BIRDS AT SYLTEFJORD
Syltefjordstauran is one of Norway’s greatest and most important bird cliffs. It stretches three kilometres along the north-west side of the Syltefjord, and reaches 200-300 metres above sea level. Many seabird species nest here. Birds of prey often use the bird cliffs as a hunting ground. Along the fine Syltefjorddal there are good areas for passerine species. Along the first part of the way one can find most of the typical mountain species.
The bird cliff Syltefjordstauran had at one time several million seabirds. Unfortunately there has been a
catastrophic reduction in many populations of seabirds along the Norwegian coast, and this has also hit these colonies. The populations of Kittiwake and Common Guillemot have been especially severely affected,
nevertheless one still finds a teeming bird life here.
Best time to visit
These areas are best to visit in the period May to August and are mainly breeding grounds for seabirds, but are
also staging sites for ducks.
Habitat and observation species
In the bird cliffs Kittiwake, Common Guillemot, Brünnich’s Guillemot and Razorbill all nest. Black Guillemot and Atlantic Puffin may also be seen in the area. The bird cliff also houses the northernmost Gannet
colony in the world. The White-tailed Eagle can often be seen hunting in the bird cliffs, and there is also the
possibility of seeing Gyr Falcon. From the Syltefjord there is a path out to the bird cliffs. This is a long walk,
partly in difficult and barren terrain, where one can also observe Snow Bunting and Rock Ptarmigan.
The road down towards Syltefjorddalen can offer many exciting bird observations. The first kilometres
pass through fine mountain terrain, and Long-tailed Skua and Lapland Longspur often sit right beside the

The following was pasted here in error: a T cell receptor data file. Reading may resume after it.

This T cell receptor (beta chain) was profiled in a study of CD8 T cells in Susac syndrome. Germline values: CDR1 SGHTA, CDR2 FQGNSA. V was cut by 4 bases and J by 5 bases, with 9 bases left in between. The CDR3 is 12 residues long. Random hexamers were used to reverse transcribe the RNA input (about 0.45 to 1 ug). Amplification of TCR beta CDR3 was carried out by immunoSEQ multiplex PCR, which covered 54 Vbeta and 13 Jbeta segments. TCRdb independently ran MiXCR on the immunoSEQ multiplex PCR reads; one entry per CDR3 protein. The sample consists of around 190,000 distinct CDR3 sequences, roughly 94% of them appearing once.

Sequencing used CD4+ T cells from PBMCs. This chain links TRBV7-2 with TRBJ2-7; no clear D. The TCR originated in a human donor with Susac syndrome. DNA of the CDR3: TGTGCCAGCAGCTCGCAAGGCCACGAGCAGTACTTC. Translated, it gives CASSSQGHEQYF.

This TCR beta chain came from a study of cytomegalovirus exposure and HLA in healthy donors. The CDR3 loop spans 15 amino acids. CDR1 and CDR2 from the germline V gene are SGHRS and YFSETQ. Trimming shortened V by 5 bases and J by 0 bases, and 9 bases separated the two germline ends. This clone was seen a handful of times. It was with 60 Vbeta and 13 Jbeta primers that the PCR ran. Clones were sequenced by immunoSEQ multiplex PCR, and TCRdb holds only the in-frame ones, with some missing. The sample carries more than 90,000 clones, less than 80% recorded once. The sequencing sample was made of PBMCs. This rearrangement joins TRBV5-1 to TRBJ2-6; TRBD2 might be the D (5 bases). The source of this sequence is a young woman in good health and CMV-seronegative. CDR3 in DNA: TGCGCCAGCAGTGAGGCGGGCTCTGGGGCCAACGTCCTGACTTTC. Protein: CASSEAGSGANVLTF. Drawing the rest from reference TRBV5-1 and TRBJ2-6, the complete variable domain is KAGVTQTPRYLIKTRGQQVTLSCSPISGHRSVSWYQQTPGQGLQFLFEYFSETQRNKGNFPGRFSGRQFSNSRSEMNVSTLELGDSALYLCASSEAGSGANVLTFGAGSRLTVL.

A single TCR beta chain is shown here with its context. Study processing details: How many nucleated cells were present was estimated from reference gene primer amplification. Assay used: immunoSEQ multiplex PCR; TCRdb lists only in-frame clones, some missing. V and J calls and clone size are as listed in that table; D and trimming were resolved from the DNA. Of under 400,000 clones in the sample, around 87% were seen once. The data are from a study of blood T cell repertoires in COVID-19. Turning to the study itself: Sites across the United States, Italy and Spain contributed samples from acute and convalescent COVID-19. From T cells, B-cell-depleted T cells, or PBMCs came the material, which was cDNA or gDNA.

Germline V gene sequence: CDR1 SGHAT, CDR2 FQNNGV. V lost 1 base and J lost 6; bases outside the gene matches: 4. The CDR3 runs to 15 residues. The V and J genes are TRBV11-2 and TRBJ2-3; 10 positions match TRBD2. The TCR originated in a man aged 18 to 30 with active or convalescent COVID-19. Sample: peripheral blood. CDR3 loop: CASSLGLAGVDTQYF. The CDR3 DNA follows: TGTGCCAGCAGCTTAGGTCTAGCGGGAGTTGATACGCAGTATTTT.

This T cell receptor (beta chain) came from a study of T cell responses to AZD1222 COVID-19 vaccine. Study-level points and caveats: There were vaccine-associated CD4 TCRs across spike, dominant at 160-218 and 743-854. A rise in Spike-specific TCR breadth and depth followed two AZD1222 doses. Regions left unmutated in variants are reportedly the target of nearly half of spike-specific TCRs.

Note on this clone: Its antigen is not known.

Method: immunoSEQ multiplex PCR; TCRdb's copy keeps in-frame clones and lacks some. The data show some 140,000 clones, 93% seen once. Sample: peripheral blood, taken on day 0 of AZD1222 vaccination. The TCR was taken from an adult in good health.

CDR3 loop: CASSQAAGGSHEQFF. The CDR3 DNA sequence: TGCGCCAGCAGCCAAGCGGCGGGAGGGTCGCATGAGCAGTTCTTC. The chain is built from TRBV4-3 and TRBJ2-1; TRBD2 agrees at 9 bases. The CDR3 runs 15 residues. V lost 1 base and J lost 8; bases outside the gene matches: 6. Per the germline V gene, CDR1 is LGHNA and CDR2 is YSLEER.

road. In the lakes one can see Red-throated Diver and Scaup, and along the steep downward path towards
Syltefjorden the Rock Ptarmigan has its home. The vegetation is richer when one comes down to level ground and to the road that leads along the Syltefjord river.
In the luxuriant and isolated willow and birch forest the Bluethroat and Brambling are common species. The Arctic Redpoll may also be found here. Red-throated Pipit and Willow Ptarmigan can be found in the open bog areas. In the innermost part of Syltefjorden, Straumen, many Red-breasted Mergansers and Goosanders often rest, and also some Velvet Scoters and Red-throated Divers. Out in the fjord one can see several species of marine mammals such as killer whales, porpoises and grey seals.
About four kilometres before Båtsfjord one turns off from road no. 891 and onto road no. 25 eastwards
towards Syltefjord. After 35 kilometres one arrives out at Syltefjord. The road to Syltefjord is closed in winter,
but usually opens in mid-May when the snow has begun to thaw.
Boat trips are arranged from Syltefjord during the summer. This is the easiest and best way to experience this fantastic bird cliffs.